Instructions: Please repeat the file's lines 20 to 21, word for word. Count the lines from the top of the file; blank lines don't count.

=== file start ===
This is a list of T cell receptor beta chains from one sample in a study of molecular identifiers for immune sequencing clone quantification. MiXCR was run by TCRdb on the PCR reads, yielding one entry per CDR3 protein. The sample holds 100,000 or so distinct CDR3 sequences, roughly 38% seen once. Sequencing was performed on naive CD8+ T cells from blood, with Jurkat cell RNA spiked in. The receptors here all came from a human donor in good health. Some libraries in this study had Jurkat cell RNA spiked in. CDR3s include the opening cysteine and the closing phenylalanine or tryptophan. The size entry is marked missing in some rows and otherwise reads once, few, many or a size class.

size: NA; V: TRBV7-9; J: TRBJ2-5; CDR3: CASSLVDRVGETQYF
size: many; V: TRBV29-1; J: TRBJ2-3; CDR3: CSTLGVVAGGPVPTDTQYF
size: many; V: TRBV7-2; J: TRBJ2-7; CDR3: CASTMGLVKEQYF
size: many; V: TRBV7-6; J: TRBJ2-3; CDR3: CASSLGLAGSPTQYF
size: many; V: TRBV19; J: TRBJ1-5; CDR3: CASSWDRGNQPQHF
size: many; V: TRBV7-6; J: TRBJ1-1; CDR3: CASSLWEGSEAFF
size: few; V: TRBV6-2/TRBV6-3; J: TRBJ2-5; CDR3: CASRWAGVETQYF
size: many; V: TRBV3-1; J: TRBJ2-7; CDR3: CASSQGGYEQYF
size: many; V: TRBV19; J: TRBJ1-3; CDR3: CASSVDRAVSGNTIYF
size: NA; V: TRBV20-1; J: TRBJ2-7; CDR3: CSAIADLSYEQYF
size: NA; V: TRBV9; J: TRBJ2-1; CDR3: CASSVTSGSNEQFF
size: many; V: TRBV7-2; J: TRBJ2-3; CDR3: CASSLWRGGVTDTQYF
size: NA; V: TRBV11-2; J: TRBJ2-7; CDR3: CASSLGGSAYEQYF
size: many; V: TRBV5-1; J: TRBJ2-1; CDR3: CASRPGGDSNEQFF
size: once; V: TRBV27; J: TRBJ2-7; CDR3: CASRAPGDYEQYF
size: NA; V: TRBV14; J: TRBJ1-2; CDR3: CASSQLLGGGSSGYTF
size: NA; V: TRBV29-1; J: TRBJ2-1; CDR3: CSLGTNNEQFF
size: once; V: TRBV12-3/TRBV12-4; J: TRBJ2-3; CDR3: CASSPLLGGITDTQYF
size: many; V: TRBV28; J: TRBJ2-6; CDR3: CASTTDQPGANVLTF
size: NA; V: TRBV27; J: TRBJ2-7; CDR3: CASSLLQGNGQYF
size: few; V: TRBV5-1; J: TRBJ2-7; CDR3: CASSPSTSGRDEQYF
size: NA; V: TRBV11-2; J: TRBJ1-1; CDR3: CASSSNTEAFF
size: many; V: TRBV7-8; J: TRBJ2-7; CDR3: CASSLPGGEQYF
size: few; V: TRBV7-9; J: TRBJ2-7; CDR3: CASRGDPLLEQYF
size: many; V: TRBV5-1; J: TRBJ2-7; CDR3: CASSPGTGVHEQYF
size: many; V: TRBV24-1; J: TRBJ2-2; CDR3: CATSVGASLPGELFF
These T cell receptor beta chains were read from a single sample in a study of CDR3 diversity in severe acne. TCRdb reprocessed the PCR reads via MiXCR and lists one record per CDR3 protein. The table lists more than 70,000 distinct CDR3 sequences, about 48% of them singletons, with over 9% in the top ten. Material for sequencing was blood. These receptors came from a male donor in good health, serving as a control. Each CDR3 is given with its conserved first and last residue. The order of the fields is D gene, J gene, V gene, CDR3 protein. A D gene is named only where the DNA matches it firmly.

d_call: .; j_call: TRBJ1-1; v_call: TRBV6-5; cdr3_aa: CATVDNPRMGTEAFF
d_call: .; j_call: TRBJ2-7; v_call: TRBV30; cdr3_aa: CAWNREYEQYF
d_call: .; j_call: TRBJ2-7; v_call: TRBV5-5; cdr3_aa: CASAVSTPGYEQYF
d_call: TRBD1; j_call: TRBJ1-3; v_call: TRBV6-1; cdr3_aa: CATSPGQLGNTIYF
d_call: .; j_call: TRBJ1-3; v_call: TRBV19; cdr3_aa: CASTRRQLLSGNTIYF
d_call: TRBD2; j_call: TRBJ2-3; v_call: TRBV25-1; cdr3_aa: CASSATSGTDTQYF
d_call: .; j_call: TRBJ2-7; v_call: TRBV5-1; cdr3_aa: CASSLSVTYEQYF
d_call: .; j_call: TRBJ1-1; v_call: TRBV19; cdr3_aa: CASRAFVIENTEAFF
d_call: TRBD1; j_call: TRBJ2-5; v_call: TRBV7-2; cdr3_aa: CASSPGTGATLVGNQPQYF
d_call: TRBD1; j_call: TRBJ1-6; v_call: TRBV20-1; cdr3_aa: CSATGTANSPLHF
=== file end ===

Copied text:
size: many; V: TRBV28; J: TRBJ2-6; CDR3: CASTTDQPGANVLTF
size: NA; V: TRBV27; J: TRBJ2-7; CDR3: CASSLLQGNGQYF